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A woman looks for her missing family member at a Karachi morgue after the factory fire.
A woman looks for her missing family member at a Karachi morgue after the factory fire.
Relatives mourn their loved ones at a hospital morgue in Karachi after a fire swept through a clothing factory which lacked emergency exits and basic safety facilities.
Relatives mourn their loved ones at a hospital morgue in Karachi after a fire swept through a clothing factory which lacked emergency exits and basic safety facilities.

Hundreds killed in Pakistan factory fires

Deadly fires swept through two factories in Pakistan's two biggest cities yesterday, killing more than 300 people in the country's worst industrial accident.

ISLAMABAD // Deadly fires swept through two factories in Pakistan's two biggest cities yesterday, killing more than 300 people in the country's worst industrial accident.

At least 289 people were killed in a clothing factory in Karachi. Another 25 people were killed in a blaze in a shoe factory in Lahore, country's second biggest city.

Roshan Ali Sheikh, Karachi's city commissioner, said the death toll could rise as many workers were still believed to be still trapped in the basement of the factory. Authorities were investigating the cause of the fires, but the high death toll was blamed on a lack of emergency exits and basic safety facilities.

Shujauddin Qureshi, a researcher at the Pakistan Institute of Labour, Education and Research in (PILER) Karachi, said there was only one way out of the sprawling factory.

"It was impossible for all workers to get out of the factory from just one gate which resulted in the huge death toll," he said. "It is the biggest industrial incident in the country."

All the other doors were in the factory were locked, Mr Sheikh said.

"It is a criminal act to lock the emergency exit doors, and we are trying to know who did it, and why?" Mr Sheikh said.

Relatives of the victims said the factory owner locked the exit doors in response to a recent theft, thereby endangering the workers inside.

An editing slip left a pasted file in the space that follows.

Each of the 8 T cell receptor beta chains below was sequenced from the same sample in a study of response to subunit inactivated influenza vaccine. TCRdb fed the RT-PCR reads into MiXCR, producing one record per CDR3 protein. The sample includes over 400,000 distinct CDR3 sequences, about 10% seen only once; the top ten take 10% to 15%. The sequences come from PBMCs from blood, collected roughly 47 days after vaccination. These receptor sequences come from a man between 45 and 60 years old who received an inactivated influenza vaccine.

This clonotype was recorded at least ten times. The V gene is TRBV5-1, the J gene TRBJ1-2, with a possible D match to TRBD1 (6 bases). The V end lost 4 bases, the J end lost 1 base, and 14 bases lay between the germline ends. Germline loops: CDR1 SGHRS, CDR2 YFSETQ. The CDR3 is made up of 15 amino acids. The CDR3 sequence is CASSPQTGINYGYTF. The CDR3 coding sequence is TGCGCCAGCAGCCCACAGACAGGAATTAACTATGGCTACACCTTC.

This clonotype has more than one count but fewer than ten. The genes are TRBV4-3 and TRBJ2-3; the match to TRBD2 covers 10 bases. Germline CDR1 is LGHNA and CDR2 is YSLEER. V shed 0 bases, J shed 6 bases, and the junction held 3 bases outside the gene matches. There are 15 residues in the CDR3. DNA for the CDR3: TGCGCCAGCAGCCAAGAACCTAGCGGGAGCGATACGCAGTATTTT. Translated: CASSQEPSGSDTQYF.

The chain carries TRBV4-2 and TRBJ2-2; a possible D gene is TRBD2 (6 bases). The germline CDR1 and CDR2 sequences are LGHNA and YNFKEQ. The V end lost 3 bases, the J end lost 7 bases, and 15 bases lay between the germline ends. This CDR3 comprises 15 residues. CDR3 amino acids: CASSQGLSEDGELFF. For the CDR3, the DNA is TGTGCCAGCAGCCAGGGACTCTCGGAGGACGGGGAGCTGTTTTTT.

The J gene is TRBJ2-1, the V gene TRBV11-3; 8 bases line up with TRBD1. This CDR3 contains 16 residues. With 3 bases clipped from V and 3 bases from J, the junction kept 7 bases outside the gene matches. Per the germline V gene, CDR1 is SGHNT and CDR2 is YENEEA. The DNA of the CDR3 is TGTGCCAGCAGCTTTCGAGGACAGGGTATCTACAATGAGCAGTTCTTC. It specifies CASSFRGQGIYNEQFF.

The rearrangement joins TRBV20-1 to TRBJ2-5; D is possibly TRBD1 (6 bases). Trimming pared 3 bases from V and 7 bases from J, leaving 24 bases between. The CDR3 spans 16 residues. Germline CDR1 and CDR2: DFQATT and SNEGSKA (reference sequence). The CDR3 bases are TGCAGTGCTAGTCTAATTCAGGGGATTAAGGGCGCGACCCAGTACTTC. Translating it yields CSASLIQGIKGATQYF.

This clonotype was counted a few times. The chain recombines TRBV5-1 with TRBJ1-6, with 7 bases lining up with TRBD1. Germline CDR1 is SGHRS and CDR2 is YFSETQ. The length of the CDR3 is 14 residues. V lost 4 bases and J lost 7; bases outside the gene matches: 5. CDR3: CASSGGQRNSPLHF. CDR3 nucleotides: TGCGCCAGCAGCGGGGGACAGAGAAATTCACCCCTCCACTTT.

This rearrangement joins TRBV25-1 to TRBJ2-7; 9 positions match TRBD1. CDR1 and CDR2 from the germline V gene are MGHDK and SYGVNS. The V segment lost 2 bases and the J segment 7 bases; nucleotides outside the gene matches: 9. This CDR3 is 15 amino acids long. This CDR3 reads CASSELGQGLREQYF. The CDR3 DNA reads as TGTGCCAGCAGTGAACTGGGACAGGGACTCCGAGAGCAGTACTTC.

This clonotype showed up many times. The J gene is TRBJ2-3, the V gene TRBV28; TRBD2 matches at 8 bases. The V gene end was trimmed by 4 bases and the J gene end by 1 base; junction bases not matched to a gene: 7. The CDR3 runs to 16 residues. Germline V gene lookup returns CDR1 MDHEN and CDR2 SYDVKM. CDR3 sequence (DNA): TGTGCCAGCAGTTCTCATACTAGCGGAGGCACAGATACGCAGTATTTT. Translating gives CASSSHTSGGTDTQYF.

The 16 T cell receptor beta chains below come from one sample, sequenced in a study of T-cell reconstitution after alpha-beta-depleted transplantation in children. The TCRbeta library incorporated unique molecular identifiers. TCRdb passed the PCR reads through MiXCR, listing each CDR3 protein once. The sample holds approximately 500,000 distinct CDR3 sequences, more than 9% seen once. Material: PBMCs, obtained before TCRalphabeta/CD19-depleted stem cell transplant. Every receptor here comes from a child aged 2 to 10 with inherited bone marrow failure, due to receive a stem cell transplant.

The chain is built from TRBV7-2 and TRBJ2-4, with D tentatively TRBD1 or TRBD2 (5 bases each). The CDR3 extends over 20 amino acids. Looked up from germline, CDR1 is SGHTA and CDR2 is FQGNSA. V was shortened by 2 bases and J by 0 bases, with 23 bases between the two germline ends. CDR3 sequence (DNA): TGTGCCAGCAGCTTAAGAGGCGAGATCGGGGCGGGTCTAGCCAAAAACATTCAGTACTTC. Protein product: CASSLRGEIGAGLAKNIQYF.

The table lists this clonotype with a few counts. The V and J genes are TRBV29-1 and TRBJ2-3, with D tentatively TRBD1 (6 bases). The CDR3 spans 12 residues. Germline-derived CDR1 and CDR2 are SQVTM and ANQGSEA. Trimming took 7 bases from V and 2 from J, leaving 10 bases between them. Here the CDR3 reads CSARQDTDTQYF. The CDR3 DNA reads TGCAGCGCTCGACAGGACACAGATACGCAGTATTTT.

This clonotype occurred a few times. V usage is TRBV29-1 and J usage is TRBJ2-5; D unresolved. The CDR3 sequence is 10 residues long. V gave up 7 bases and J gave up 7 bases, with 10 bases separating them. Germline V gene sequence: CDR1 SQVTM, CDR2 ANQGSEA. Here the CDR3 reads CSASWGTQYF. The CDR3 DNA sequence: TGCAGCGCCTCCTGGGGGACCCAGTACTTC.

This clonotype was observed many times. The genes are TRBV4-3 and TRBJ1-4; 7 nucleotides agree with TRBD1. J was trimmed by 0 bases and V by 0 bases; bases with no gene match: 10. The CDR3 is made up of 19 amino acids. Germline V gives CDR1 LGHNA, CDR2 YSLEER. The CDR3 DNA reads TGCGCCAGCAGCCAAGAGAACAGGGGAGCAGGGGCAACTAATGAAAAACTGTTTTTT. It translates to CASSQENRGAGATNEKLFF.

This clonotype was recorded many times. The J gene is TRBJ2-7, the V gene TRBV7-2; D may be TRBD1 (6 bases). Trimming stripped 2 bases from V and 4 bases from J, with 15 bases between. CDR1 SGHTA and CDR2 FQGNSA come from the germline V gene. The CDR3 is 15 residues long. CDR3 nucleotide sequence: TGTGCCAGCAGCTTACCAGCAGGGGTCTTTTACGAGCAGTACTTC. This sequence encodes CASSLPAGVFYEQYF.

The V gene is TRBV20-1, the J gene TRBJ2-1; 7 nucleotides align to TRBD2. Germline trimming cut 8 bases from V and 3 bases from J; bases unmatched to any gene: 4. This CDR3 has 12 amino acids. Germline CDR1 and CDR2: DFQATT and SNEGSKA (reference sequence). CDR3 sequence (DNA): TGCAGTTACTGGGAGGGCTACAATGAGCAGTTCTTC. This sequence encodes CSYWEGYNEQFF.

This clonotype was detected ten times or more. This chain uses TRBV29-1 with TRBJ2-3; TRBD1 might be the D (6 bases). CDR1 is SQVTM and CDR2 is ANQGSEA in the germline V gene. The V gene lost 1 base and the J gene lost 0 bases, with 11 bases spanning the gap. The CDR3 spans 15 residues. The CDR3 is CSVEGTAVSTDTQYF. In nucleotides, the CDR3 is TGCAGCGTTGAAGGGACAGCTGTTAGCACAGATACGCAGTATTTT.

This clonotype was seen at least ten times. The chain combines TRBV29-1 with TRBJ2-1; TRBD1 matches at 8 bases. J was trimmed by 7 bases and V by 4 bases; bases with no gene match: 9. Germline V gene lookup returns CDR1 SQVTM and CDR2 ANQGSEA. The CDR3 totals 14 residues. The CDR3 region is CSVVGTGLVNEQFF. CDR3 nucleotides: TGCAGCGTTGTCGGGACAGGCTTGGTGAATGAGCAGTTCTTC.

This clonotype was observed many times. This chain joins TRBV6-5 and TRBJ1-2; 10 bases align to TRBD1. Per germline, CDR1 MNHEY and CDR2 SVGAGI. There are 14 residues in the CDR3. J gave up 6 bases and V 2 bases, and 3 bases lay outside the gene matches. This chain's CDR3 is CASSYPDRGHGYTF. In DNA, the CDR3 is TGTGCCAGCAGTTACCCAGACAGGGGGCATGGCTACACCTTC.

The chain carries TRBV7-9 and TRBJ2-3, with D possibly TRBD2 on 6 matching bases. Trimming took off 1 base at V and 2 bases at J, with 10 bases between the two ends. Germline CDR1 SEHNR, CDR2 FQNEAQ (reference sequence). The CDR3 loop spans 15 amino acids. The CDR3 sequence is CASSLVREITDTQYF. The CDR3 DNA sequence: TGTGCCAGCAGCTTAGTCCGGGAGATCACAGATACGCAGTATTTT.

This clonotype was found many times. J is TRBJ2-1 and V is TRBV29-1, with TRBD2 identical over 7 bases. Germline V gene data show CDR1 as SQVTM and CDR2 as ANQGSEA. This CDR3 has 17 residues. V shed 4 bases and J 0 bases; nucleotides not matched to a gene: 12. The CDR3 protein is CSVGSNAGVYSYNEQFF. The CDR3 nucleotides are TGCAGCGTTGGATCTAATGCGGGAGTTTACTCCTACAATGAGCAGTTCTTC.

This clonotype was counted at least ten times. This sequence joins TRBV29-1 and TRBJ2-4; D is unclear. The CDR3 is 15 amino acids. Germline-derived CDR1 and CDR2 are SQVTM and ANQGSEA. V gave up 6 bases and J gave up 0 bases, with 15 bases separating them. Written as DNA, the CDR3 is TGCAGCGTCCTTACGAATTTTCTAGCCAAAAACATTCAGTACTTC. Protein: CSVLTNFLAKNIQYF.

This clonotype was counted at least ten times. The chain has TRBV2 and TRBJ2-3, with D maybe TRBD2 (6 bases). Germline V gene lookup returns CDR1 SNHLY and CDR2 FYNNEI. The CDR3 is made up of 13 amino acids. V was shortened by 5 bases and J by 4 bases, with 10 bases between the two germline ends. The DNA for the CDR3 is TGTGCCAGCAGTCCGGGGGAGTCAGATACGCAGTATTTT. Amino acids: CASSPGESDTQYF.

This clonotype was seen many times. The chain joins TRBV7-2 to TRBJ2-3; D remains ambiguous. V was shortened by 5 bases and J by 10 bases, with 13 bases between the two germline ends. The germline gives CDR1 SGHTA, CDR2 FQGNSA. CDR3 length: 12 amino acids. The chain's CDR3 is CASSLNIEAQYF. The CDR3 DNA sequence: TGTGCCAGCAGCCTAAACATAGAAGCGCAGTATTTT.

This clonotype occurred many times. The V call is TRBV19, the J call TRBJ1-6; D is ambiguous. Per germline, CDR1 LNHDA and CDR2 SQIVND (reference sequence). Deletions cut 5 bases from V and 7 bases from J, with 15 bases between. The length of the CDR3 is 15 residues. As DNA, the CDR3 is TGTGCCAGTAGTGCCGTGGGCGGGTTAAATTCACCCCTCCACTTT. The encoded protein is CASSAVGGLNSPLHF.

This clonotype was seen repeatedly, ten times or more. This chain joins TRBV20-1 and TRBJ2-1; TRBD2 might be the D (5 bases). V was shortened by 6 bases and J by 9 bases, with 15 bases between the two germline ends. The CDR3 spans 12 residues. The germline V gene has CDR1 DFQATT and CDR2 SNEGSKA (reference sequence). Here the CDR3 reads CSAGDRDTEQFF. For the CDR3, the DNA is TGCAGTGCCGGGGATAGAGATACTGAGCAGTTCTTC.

"The owner of the factory should also be burnt to death the way our dear ones have died in a miserable condition," said Nizam-ud-Din, whose nephew died in the fire.

Mr Qureshi said labour laws required the provincial labour department to carry out safety inspections in the industrial units but the practice had been suspended in Sindh province, where Karachi is located, as well as in Punjab province, where Lahore is situated. There have not been routine inspections since 1997 after top industrialists complained inspectors were demanding bribes.

"[The] State's criminal negligence with regards to enforcement of labour inspection system, building control laws and industrial regulation provisions are responsible for the unfortunate incidents," PILER said.

The fire broke out in Karachi around 6pm on Tuesday and was extinguished yesterday morning. About 1,000 workers were reported to be in the factory when the fire broke out.

"People were desperately breaking iron bars on windows, doors and walls to escape," Aslam Khan, a worker who managed to flee by jumping off the four-storey factory in Karachi told Dunya television network. "I saw many people charred but could not help them."

"There was a huge explosion and then there was fire all around," Mr Khan said.

Mobile phone footage shows workers jumping out of the factory's windows. Some were shown using ladders.

Scores of workers were stood on the rooftop, waving their hands for help.

"I jumped from the third storey and have got my leg fractured," one of the workers lying on a stretcher in a hospital told a television network.

As the flames raged and huge clouds of smoke billowed out of the factory, relatives were desperately looked for their loved ones.

"My brother, sister-in-law and their son, all three, were working in this factory," a sobbing woman told Geo television outside the factory. "They came from Hyderabad [in Pakistan] for work. We did not know they were going to die."

Another man said his son worked in the factory during the summer holiday.

"He stopped working after his school opened. He came here to collect his pay but he is dead now," the man said in a choked voice.

Mr Sheikh said police were searching for the owner of the factory, who is believed to be in hiding.

Firefighting officials said most of the deaths were caused by suffocation as people caught in the basement were unable to escape.

In Lahore, at least 25 people were killed when flames trapped dozens of workers in a shoemaking factory. Officials blamed A faulty generator for starting the fire.

Asif Ali Zardari, the president, expressed grave concern over the death toll in the Karachi factory and ordered regional authorities to submit report on the incidents to him.

The tragedy comes as Pakistan's textile industry appears to be booming. Pakistan may export a record Dh51 billion of textiles overseas in the year ending June 2013 as cotton production increases and new rules improve access to European markets, Mohsin Aziz, chairman of the All-Pakistan Textile Mills Association told Bloomberg.

foreign.desk@thenational.ae

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